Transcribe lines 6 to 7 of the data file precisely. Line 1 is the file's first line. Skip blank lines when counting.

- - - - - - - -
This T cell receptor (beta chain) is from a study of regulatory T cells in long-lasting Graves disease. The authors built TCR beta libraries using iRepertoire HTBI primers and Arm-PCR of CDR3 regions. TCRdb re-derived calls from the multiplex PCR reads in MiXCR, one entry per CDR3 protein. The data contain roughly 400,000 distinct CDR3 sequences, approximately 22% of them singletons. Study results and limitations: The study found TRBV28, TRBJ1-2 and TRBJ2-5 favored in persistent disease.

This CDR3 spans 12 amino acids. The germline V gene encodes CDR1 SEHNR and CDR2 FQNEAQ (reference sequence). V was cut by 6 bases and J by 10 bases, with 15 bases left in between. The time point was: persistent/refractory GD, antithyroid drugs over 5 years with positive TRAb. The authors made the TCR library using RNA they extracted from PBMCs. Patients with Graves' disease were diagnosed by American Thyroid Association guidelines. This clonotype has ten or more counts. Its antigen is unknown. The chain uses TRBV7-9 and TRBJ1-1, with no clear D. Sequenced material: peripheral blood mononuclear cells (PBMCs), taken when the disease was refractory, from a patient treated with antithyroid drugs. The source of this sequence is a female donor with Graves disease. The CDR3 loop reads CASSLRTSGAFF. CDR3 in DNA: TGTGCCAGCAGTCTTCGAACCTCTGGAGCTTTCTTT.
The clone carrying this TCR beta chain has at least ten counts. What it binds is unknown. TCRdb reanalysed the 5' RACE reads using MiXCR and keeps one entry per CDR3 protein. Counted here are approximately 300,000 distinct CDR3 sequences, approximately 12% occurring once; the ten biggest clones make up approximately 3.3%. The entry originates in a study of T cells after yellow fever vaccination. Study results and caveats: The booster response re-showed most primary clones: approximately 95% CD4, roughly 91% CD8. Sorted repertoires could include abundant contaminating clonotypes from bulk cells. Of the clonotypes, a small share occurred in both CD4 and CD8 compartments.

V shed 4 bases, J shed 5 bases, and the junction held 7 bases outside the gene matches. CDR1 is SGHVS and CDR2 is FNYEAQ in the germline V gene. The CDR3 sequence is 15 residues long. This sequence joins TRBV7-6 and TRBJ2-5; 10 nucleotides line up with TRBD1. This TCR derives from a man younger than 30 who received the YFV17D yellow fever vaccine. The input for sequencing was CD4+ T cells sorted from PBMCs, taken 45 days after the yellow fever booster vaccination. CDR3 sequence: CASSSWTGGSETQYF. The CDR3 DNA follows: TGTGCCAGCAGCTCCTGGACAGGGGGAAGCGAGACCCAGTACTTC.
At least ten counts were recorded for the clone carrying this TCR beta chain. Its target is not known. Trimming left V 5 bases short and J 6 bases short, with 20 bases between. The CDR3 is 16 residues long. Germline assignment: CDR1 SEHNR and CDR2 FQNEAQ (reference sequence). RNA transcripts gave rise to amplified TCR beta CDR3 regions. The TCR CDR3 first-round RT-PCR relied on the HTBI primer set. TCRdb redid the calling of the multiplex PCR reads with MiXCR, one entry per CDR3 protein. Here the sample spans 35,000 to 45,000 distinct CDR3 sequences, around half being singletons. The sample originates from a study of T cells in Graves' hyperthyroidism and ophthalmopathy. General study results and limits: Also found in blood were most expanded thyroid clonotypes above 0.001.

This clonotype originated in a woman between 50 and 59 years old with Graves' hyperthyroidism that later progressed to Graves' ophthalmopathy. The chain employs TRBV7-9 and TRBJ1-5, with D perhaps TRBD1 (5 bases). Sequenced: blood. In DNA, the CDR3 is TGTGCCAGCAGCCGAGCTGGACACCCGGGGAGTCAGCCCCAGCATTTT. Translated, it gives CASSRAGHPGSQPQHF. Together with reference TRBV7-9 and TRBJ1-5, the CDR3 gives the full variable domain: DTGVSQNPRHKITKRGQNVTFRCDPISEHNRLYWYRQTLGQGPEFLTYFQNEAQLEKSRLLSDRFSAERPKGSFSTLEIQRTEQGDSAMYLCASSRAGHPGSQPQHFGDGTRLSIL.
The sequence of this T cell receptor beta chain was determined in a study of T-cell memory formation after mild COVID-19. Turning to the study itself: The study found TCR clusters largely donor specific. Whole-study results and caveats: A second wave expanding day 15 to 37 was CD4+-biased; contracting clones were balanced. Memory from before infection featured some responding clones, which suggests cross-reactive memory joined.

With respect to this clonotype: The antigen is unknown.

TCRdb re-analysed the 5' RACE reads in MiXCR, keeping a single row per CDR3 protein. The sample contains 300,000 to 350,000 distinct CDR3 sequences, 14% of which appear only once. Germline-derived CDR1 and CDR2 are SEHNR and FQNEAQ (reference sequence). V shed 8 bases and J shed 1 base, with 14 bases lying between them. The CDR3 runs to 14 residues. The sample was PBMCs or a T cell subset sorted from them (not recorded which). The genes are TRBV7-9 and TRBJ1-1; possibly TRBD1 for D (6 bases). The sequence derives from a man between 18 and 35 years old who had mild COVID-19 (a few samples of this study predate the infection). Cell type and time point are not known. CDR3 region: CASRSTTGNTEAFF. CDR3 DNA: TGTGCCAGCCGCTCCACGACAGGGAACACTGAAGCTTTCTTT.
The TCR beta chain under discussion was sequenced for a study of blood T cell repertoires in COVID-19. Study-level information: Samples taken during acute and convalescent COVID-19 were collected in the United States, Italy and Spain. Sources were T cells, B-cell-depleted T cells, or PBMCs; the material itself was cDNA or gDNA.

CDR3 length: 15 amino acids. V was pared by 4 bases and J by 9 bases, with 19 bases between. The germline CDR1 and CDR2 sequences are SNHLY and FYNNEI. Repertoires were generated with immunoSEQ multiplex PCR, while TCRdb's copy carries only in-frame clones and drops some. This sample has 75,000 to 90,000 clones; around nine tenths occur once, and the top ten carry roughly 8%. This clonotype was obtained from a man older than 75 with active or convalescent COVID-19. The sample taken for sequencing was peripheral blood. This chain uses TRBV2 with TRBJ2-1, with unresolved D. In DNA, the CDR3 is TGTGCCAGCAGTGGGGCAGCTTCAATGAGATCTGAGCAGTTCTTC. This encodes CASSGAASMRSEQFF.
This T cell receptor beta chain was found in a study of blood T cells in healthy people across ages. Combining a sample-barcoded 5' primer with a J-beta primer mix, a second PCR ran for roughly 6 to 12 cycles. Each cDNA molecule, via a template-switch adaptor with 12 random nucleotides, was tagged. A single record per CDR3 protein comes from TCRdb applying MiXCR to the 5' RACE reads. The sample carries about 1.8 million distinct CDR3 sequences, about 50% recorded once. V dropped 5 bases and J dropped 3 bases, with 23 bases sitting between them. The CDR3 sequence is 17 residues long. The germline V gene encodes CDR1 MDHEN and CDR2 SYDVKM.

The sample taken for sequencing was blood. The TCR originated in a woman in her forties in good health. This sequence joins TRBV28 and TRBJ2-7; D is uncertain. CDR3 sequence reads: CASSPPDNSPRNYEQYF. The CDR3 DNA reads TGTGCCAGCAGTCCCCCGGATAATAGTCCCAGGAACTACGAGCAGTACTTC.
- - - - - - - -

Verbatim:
This clonotype originated in a woman between 50 and 59 years old with Graves' hyperthyroidism that later progressed to Graves' ophthalmopathy. The chain employs TRBV7-9 and TRBJ1-5, with D perhaps TRBD1 (5 bases). Sequenced: blood. In DNA, the CDR3 is TGTGCCAGCAGCCGAGCTGGACACCCGGGGAGTCAGCCCCAGCATTTT. Translated, it gives CASSRAGHPGSQPQHF. Together with reference TRBV7-9 and TRBJ1-5, the CDR3 gives the full variable domain: DTGVSQNPRHKITKRGQNVTFRCDPISEHNRLYWYRQTLGQGPEFLTYFQNEAQLEKSRLLSDRFSAERPKGSFSTLEIQRTEQGDSAMYLCASSRAGHPGSQPQHFGDGTRLSIL.
The sequence of this T cell receptor beta chain was determined in a study of T-cell memory formation after mild COVID-19. Turning to the study itself: The study found TCR clusters largely donor specific. Whole-study results and caveats: A second wave expanding day 15 to 37 was CD4+-biased; contracting clones were balanced. Memory from before infection featured some responding clones, which suggests cross-reactive memory joined.